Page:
Aquariums are great décor, when you’ve got the space. Unfortunately, the accessories themselves can make space management more difficult, especially filters.
Whether they’re hanging on the back or running a ton of tubes into the tank, external filters need a lot of space. But, internal filters don’t.
The best internal fish tank filter will sit perfectly inside your tank. You can shove that tank right up to the edge of the wall without leaving 6 inches on all side for the needy filter.
Learn more about internal filters, how to choose a good one, and see our reviews of a few of our favorites…
- 8 Top-Rated Internal Fish Tank Filters To Buy In 2020
- What To Look For In An Internal Tank Filter
8 Top-Rated Internal Fish Tank Filters To Buy In 2020
1 Aqueon Quietflow Internal Power Filter
There are 4 different sizes available for this filter. It comes in 10, 15, 30, and 40-gallon models. Each model has slight size differences based on the flow rate.
Aqueon’s Quietflow internal power filter is a fully submersible filter that sits anywhere in the tank. Place it vertically or horizontally, as long as it’s fully underwater. It shouldn’t stay on while out of water.
This filter has all 3 stages of filtration. It uses cartridges that are replaceable and easy to find. Once you know the cartridge size, which may change between filter sizes, you can buy any cartridge with similar dimensions.
Change the direction of the water return valve if the flow rate is messing with your tank. It can be shortened, lengthened, and re-directed as needed. Flow rate can also be adjusted lower if it’s too strong for your fish.
If all you need is a simple internal filter in a small to medium tank, you’ll probably be happy with this Aqueon model. It doesn’t have any bells or whistles or complex features to worry about, making it a quick, easy solution for clean water.
Want the full picture? Let’s spill the tea…
2 Penn Plax Cascade 300
The Penn Plax Cascade 300 is a fully submersible internal filter with a transparent blue bottom section and a black top. It’s available in packs with 1 to 5 full filters per pack.
This filter’s flow rate is 70 GPH. It’s meant for tanks around 10 to 15 gallons in size. You can place it anywhere in your tank, horizontally or vertically, as long as it’s mostly submersed. The flow rate is adjustable.
Rather than using cartridges, this filter has a high capacity filtration media cup that accepts loose media. You can fill it with whatever you want and get the right level of filtration for your tank. It works well with sponges and most biological and chemical filtration media.
For the output, you can have the top water output spout hanging above the water for aeration. Or, you can place it below the water to evenly distribute the water. Water output doesn’t create any undesired currents in the tank.
This submersible filter gives you more options for filtration media. It’s a good choice if you want more flexibility instead of using only specific cartridges. The flow rate is also strong enough to do well in small tanks without struggling.
Look at the pros and cons of this filter…
3 Marina I25 Internal Filter
The Marina I25 filter is a small, black clip-on filter for tanks up to 6.6 gallons. It’s a good alternative for small tanks that don’t have a lot of space for filtration. The GPH is a maximum of 26.4.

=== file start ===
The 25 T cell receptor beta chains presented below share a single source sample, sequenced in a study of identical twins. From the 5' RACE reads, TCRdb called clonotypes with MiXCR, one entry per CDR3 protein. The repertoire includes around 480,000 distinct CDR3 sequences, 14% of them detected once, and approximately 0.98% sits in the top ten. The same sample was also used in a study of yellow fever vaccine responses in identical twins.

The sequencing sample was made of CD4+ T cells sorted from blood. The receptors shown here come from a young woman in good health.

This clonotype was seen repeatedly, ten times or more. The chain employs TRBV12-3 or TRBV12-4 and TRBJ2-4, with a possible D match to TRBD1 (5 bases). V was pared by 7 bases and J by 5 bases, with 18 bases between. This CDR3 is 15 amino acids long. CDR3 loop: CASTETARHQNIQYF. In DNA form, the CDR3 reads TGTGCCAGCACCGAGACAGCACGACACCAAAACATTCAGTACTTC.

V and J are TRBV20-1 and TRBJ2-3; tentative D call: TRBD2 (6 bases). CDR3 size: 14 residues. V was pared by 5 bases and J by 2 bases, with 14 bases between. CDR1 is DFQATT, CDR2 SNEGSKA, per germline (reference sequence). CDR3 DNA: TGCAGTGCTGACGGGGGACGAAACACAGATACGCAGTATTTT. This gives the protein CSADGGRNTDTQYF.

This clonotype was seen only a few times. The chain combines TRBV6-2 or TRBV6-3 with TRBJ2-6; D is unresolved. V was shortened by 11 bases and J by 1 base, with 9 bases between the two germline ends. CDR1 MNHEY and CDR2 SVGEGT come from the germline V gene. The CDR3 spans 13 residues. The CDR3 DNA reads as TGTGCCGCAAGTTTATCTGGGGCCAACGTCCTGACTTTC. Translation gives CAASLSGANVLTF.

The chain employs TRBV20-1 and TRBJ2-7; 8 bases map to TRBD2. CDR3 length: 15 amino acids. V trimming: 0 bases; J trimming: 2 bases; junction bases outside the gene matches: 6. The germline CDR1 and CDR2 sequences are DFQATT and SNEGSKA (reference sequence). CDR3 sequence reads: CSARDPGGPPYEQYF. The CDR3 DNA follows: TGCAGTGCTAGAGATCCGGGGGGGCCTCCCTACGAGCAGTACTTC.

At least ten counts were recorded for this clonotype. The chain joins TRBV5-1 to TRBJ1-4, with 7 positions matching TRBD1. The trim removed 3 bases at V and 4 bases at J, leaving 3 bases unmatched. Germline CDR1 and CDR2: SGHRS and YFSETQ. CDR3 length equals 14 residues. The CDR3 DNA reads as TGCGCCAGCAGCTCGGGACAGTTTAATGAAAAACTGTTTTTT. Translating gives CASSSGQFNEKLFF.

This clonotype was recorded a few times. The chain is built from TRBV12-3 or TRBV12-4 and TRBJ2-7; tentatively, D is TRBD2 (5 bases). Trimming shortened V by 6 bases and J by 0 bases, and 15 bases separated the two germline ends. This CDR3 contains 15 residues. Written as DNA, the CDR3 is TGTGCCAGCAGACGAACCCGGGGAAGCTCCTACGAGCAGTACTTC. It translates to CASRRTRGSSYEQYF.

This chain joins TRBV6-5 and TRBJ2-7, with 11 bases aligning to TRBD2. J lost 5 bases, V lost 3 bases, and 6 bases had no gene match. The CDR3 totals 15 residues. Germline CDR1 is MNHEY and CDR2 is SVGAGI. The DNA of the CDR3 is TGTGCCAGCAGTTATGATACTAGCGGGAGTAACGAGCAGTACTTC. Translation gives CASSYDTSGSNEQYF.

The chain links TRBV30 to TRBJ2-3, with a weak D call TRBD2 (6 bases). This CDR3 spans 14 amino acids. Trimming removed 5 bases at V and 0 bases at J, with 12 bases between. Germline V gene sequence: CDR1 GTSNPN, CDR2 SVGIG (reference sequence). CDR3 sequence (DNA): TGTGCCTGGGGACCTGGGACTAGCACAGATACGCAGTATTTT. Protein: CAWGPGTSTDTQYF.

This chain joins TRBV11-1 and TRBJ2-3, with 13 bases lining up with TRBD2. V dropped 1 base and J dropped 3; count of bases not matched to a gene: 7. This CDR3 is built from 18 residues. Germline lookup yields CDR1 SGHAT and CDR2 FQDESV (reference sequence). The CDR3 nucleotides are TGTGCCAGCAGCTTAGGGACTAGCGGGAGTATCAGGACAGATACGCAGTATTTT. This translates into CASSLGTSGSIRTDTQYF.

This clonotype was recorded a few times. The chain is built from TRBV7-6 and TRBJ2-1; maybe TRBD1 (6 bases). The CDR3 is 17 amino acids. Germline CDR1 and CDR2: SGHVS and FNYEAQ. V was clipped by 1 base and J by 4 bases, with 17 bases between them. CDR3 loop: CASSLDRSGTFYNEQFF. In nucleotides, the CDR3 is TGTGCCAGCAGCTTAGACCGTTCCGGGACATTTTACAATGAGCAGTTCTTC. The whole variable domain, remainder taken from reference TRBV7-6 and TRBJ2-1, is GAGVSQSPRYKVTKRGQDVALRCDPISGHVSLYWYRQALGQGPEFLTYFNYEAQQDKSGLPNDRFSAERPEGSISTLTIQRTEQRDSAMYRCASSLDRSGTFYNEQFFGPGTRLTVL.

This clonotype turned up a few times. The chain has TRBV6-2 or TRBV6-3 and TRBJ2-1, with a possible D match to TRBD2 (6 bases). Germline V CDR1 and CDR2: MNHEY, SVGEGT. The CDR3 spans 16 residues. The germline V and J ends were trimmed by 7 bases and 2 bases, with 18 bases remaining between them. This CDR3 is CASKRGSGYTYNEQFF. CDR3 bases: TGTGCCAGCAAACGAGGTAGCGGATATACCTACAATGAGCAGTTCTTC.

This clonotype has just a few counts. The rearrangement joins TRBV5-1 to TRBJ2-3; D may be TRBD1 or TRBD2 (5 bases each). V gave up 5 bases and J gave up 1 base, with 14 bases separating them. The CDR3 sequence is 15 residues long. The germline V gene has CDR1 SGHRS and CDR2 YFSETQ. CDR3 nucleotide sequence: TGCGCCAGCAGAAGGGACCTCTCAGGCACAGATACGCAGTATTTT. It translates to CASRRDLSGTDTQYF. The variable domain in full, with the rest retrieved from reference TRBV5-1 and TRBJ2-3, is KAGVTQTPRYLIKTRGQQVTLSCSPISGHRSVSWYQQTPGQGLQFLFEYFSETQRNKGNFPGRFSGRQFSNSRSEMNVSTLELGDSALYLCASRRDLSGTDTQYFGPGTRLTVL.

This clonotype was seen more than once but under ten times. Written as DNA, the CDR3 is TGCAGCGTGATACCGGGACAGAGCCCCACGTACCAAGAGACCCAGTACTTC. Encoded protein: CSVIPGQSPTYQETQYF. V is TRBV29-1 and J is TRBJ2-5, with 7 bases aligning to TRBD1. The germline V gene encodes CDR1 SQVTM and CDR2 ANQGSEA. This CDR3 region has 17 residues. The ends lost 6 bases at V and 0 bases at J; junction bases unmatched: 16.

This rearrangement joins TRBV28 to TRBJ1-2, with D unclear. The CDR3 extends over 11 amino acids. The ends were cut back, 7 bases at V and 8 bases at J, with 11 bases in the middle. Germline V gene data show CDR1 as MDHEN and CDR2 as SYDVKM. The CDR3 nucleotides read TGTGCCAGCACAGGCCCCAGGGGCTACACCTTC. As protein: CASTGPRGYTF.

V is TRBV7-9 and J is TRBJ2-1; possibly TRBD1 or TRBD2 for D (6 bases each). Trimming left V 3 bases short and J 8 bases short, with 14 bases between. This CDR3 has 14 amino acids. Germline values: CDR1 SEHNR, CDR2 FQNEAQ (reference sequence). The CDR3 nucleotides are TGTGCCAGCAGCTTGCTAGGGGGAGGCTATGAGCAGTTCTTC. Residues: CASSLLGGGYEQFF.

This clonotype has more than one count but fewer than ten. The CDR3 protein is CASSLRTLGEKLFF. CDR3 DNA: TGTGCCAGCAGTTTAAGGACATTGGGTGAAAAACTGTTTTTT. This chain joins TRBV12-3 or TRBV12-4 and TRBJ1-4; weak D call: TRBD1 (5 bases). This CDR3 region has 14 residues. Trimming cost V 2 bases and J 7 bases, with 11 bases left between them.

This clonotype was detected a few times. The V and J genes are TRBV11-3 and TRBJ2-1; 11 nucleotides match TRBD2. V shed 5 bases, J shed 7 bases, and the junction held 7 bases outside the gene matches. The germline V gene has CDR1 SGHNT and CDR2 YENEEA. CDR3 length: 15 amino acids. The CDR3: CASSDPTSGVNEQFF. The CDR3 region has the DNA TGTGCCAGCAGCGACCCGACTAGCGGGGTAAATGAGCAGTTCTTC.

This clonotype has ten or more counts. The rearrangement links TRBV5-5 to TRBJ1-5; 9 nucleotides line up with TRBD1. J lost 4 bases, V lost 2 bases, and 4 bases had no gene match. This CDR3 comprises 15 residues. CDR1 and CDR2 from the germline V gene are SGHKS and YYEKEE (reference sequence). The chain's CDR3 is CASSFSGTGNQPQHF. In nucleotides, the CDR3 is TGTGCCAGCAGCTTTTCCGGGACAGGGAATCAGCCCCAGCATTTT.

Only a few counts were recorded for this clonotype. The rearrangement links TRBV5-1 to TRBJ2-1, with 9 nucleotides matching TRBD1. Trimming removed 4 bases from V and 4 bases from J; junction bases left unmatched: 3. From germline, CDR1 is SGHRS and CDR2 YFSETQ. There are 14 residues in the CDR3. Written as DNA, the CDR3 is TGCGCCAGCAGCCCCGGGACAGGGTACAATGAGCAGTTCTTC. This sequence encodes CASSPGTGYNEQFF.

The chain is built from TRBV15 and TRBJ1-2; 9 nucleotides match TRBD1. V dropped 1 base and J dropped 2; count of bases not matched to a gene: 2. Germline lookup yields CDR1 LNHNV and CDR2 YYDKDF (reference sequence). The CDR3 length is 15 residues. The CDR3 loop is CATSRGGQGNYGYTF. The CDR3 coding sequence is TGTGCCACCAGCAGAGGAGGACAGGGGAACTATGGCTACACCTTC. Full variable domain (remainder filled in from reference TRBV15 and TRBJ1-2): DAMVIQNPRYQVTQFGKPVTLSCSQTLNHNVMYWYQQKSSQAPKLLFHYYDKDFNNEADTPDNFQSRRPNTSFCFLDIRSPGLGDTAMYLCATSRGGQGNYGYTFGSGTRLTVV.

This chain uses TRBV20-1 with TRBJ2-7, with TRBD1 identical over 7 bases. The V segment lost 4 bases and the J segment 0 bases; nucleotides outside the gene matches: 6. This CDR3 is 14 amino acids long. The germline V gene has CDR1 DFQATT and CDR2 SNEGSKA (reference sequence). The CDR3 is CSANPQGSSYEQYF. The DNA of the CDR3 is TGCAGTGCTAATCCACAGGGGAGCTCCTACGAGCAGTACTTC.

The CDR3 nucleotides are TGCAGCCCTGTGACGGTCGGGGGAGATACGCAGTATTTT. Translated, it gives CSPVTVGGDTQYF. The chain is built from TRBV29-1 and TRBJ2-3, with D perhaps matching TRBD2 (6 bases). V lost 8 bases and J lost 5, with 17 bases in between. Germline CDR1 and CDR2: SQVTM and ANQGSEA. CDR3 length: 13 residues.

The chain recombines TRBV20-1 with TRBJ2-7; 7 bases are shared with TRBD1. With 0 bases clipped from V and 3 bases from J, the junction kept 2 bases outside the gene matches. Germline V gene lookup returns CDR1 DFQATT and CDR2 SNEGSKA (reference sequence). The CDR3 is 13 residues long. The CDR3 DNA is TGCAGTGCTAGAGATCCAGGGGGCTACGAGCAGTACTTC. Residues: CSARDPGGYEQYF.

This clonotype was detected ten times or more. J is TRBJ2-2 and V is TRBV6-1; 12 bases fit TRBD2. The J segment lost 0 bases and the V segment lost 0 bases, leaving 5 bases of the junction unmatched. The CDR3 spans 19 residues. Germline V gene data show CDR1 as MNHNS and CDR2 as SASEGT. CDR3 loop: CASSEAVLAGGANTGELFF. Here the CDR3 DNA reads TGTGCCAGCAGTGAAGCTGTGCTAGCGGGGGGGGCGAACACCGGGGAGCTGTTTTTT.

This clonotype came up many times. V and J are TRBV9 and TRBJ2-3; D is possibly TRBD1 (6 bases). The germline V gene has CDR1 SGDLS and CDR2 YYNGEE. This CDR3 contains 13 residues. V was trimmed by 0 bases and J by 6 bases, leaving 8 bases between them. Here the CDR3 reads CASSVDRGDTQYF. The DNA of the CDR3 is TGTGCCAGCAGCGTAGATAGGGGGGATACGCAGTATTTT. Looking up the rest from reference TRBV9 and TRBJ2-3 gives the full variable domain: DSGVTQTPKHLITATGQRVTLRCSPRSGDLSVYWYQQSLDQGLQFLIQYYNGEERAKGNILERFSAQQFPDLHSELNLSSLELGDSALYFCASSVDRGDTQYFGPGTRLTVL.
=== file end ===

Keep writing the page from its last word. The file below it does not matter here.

While this is an internal filter, it must sit vertically. You cannot place it horizontally, because of the interior water flow system. Water comes in through the bottom and trickles out from the top.
A cartridge sits in the center of the filter. Each filter contains mechanical, biological, and chemical filtration. Water enters in the center of the cartridge, giving it more time to interact with most of the media inside before it trickles back into the tank.
If you’re looking for a simple vertical filter for your tank, this is a good small option for most little tanks. It doesn’t take up much space and looks discreet in the tank.
Here’s a more holistic look at it…
4 AquaTop Internal Filter
A filter meant for small to medium tanks, this filter is available for tanks up to 10, 20, 30, or 40 gallons. The flow rate of each filter matches the maximum tank rating, with the smallest starting at 42 GPH.
AquaTop’s internal filter doesn’t take up a lot of space. It’s also energy efficient, with the smallest model running on only 2.5W of power.
This is a sponge filter. Inside, there are no cartridges or other types of filtration media, only sponge filtration. You can use a smaller sponge and include biological media, if desired. However, the sponge may also act as a bio filter over time if used only with tank water.
The filter is fully submersible. Place it anywhere within the tank. Water returns to the tank through the spray bar, which can be submerged or above the water line for added aeration.
For simplicity, this is a great choice. Maintenance is easy, and the filter is simple even for beginners to set up and use.
Let’s take a look at it from both sides…
5 Fluval Underwater Filter
There are 4 different size models of the Fluval underwater filter. They are up to 15 gallons, 12-30 gallons, 24-40 gallons, and 34-65 gallons.
This is a fully submersible filter. Place it vertically or horizontally anywhere in the tank. Water sucks in through a bottom intake nozzle and returns to the tank from a multi-directional output valve.
Use cartridges for filtration in this Fluval. There is space for one or two cartridges, depending on the size of filter you get, and some loose media such as sponges and charcoal filtration. All initial filtration media is included in the kit when you purchase it.